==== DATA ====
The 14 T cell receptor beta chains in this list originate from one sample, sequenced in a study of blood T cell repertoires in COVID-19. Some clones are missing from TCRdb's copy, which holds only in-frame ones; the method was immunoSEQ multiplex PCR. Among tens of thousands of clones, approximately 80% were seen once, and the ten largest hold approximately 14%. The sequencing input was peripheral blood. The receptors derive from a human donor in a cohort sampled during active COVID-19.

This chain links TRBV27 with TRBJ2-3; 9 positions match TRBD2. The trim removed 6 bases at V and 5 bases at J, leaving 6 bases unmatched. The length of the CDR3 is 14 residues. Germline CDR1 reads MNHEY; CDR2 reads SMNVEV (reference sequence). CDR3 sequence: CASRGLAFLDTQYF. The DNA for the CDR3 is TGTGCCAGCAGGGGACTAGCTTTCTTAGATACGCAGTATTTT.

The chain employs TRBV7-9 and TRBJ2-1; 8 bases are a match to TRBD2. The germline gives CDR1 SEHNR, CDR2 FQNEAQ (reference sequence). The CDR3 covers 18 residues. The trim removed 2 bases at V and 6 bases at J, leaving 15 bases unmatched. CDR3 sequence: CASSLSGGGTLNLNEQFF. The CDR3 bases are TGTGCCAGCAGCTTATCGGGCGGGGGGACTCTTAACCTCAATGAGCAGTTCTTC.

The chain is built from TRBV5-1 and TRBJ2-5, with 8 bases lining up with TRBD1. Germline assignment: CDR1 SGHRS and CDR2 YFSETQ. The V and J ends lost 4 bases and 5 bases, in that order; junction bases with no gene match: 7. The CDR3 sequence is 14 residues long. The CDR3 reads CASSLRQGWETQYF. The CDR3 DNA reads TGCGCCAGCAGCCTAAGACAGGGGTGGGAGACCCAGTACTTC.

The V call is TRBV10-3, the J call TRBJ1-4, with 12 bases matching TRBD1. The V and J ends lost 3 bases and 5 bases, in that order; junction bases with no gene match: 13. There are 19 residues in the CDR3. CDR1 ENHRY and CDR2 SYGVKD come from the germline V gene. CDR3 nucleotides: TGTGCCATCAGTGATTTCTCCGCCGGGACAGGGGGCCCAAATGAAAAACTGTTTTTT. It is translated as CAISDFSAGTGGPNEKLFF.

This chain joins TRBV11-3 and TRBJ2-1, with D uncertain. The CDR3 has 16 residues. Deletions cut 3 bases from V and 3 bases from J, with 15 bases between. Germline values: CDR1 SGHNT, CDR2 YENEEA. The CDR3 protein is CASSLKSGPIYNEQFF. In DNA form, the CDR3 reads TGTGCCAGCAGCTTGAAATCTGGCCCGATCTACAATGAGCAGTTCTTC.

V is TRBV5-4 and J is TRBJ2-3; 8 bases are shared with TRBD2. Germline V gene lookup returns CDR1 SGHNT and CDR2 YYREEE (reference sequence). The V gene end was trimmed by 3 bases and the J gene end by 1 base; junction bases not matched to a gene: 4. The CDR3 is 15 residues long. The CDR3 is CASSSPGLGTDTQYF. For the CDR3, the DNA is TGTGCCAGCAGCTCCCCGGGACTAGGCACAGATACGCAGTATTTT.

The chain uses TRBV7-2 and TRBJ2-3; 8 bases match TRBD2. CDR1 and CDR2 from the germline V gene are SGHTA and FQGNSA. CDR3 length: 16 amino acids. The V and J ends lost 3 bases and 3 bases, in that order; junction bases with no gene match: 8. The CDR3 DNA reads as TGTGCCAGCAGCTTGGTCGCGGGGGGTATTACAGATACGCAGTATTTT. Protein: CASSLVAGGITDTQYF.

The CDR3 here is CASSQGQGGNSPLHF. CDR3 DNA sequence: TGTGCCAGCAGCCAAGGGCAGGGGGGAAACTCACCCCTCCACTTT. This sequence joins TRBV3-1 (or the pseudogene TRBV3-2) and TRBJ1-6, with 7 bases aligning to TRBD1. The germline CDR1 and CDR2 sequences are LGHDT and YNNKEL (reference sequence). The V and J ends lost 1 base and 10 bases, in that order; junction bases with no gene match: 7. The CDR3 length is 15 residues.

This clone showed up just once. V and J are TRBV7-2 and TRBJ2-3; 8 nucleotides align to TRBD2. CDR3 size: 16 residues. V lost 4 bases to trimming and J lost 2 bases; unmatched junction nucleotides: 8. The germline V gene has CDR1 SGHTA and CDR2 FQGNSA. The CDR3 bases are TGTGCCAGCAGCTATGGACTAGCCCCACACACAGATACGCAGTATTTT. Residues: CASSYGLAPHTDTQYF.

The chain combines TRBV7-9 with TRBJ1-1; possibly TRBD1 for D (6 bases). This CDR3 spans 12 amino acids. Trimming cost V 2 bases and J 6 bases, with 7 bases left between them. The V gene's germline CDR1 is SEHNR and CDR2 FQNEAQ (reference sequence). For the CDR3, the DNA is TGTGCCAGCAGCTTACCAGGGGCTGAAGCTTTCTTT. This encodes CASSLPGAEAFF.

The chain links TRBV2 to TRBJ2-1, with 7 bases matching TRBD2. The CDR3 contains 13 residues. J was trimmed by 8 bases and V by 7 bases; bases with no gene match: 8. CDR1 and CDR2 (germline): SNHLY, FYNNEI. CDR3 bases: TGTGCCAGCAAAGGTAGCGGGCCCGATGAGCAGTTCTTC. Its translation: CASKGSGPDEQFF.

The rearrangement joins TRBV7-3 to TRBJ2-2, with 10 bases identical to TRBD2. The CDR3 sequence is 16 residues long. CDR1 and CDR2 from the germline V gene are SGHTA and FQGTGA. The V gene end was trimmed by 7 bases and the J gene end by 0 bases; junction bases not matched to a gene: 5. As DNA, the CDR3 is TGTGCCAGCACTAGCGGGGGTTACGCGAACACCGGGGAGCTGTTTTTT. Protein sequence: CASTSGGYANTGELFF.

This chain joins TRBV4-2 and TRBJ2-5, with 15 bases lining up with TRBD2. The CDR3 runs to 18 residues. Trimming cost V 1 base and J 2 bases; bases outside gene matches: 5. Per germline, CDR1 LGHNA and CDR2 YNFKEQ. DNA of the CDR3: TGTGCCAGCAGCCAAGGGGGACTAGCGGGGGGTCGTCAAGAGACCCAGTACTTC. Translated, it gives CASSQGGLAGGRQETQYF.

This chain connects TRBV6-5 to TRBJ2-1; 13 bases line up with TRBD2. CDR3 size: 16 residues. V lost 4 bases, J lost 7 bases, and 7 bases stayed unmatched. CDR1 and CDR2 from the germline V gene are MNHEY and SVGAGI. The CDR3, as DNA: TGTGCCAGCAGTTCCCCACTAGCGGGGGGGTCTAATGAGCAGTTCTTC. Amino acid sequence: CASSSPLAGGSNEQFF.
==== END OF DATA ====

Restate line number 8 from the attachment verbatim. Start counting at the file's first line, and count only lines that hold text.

The chain uses TRBV7-2 and TRBJ2-3; 8 bases match TRBD2. CDR1 and CDR2 from the germline V gene are SGHTA and FQGNSA. CDR3 length: 16 amino acids. The V and J ends lost 3 bases and 3 bases, in that order; junction bases with no gene match: 8. The CDR3 DNA reads as TGTGCCAGCAGCTTGGTCGCGGGGGGTATTACAGATACGCAGTATTTT. Protein: CASSLVAGGITDTQYF.